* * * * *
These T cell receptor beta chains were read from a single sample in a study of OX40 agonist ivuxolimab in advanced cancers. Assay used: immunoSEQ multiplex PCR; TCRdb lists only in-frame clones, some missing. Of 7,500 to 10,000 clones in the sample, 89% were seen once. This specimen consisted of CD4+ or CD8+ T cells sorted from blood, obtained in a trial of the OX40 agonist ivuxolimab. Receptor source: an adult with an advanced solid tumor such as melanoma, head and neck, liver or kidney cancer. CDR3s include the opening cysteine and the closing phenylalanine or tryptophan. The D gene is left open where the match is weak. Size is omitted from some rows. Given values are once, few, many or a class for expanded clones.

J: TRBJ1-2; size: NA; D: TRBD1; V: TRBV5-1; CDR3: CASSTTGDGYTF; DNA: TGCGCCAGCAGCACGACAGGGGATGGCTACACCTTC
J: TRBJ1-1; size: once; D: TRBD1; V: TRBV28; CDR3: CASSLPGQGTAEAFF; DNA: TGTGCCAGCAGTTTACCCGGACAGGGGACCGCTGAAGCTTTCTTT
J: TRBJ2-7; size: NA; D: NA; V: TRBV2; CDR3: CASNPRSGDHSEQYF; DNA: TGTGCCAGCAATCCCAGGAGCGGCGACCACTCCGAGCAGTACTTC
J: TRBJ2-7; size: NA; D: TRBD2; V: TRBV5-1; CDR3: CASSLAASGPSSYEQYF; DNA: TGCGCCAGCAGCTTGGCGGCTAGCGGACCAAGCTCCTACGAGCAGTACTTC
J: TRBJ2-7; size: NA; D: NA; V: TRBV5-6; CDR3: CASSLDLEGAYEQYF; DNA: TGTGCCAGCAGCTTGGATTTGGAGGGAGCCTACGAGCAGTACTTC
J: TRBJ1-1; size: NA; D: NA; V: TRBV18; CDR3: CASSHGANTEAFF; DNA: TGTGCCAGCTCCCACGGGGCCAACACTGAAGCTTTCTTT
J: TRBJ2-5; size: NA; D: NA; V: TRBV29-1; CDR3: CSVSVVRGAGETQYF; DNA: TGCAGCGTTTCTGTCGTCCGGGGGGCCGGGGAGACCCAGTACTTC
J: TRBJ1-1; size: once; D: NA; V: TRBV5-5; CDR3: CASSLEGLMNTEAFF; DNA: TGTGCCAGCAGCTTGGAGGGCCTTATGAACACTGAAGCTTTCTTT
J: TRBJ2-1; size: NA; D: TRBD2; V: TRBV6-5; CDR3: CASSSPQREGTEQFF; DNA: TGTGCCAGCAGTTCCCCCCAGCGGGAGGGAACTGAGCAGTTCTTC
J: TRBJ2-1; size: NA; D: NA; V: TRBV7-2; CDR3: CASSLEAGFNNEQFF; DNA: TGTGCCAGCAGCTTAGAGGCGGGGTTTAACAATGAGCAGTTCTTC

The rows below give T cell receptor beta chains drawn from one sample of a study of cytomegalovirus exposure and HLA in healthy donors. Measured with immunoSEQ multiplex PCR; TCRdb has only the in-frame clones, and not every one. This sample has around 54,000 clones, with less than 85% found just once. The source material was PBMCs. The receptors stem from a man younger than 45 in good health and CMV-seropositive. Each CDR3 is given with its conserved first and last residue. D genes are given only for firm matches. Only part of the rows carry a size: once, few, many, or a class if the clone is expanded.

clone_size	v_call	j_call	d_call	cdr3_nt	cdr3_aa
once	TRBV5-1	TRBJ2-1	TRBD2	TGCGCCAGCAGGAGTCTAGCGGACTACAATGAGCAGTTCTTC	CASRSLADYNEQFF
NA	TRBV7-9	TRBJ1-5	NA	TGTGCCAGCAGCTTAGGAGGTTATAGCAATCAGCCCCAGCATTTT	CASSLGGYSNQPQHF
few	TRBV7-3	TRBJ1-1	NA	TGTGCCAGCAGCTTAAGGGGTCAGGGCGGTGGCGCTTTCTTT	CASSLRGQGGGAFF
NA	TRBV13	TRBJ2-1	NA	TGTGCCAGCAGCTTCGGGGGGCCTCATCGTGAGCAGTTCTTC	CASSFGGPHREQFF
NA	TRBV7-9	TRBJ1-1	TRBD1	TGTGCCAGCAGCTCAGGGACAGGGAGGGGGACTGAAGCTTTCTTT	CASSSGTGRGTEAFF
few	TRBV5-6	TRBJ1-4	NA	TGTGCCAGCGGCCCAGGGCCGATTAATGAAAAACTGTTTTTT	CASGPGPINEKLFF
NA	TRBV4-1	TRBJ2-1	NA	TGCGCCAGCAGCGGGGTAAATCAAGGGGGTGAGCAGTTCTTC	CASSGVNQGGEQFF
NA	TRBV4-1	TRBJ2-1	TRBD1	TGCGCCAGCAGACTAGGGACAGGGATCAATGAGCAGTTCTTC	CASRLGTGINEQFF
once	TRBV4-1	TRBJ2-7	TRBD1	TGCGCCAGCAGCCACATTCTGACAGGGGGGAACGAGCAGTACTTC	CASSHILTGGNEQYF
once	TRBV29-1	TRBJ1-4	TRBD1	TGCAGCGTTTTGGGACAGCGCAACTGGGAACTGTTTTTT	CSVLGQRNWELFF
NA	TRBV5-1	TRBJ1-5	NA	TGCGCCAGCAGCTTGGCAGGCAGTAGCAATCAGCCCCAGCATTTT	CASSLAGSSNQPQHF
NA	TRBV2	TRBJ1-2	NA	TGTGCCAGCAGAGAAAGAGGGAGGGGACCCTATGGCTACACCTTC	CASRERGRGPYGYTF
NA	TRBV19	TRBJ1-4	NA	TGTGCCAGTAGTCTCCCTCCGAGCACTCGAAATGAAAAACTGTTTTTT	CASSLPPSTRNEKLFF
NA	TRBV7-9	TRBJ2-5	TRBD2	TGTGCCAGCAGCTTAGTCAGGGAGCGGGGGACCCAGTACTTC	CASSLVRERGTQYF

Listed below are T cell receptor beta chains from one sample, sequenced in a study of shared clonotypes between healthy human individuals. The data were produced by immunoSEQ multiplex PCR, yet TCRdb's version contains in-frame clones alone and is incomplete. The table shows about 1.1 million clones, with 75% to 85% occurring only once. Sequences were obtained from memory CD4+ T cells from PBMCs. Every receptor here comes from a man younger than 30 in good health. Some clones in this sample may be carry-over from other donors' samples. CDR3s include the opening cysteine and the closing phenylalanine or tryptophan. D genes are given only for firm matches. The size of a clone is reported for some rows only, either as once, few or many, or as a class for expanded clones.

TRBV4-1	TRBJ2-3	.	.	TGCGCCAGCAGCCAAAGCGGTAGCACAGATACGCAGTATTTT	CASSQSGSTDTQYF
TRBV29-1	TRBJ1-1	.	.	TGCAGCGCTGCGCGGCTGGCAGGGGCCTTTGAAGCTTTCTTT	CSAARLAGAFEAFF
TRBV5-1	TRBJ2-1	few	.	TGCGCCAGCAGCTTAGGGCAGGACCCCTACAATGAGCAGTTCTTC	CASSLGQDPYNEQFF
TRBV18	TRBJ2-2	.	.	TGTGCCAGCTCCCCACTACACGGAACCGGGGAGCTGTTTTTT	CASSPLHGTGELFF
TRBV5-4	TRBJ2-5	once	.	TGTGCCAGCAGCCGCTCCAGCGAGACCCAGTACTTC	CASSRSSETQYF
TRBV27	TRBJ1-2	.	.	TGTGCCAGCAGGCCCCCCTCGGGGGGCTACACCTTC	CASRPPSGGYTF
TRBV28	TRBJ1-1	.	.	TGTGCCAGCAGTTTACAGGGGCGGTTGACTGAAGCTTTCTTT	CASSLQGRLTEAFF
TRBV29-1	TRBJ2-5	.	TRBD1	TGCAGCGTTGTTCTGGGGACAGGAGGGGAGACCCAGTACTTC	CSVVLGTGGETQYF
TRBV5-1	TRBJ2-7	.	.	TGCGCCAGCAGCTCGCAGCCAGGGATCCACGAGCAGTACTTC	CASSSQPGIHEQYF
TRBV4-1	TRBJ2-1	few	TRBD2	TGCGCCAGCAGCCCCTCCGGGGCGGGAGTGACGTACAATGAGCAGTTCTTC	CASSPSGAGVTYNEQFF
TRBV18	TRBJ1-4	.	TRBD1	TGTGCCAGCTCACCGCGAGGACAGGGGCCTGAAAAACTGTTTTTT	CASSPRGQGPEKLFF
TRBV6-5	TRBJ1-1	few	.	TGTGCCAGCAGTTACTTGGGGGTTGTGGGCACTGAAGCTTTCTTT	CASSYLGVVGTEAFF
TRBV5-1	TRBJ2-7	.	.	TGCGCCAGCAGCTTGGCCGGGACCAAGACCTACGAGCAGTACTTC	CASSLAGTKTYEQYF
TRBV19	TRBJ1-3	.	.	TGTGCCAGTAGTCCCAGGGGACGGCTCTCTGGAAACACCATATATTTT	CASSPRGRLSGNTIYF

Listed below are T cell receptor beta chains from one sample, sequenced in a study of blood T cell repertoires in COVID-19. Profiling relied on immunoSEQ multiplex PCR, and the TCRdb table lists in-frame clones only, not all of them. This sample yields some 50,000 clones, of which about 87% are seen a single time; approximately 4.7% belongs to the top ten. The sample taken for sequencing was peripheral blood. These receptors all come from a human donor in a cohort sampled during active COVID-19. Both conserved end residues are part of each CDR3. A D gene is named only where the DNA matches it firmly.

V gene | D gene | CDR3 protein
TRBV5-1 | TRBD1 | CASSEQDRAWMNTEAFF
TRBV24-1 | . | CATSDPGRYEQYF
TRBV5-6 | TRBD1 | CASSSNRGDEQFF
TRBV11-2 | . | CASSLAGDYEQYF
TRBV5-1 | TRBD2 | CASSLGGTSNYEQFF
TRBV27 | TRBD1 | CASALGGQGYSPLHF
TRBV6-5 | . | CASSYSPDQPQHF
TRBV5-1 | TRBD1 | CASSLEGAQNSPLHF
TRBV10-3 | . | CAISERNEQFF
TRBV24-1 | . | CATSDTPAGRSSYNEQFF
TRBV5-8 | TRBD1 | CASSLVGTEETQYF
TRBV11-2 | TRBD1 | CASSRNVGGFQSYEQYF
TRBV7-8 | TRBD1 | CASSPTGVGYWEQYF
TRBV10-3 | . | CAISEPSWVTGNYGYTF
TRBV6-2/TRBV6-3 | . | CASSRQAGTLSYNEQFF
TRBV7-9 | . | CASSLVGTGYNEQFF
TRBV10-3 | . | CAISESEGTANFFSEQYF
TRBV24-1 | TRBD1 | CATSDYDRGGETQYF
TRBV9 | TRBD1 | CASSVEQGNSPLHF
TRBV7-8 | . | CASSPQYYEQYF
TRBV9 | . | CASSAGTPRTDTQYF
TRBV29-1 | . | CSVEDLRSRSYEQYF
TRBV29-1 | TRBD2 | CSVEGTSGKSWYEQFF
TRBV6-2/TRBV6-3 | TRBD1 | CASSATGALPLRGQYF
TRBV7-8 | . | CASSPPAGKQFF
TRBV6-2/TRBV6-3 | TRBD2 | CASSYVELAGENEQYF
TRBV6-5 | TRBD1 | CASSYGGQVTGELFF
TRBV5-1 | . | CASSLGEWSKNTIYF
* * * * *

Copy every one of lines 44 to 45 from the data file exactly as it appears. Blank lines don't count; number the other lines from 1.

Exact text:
V gene | D gene | CDR3 protein
TRBV5-1 | TRBD1 | CASSEQDRAWMNTEAFF